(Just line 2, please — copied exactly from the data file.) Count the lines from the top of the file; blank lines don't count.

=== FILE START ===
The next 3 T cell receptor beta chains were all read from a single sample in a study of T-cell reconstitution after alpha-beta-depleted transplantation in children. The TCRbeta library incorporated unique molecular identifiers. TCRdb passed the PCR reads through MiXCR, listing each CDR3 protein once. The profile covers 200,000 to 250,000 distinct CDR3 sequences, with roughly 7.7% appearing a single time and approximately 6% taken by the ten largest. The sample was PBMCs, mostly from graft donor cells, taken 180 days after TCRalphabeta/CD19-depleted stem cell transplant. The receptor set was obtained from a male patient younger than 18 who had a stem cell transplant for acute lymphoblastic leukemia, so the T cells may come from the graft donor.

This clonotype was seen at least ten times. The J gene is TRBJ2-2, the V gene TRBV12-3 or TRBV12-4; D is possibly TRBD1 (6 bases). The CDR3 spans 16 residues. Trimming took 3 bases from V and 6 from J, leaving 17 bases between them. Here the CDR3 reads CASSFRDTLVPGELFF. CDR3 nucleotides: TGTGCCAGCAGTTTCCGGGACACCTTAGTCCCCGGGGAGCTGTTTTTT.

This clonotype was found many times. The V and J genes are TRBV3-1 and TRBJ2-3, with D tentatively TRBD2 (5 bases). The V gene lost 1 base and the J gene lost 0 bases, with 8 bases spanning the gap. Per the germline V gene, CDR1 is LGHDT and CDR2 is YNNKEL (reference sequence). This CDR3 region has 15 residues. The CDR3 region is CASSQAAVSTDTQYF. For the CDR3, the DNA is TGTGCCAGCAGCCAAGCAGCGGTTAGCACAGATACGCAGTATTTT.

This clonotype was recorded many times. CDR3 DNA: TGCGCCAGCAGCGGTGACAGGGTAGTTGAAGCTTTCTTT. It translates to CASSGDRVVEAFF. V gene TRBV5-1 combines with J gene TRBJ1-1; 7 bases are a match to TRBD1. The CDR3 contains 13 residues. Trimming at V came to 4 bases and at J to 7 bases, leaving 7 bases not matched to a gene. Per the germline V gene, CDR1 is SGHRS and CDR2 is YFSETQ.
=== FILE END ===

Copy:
This clonotype was seen at least ten times. The J gene is TRBJ2-2, the V gene TRBV12-3 or TRBV12-4; D is possibly TRBD1 (6 bases). The CDR3 spans 16 residues. Trimming took 3 bases from V and 6 from J, leaving 17 bases between them. Here the CDR3 reads CASSFRDTLVPGELFF. CDR3 nucleotides: TGTGCCAGCAGTTTCCGGGACACCTTAGTCCCCGGGGAGCTGTTTTTT.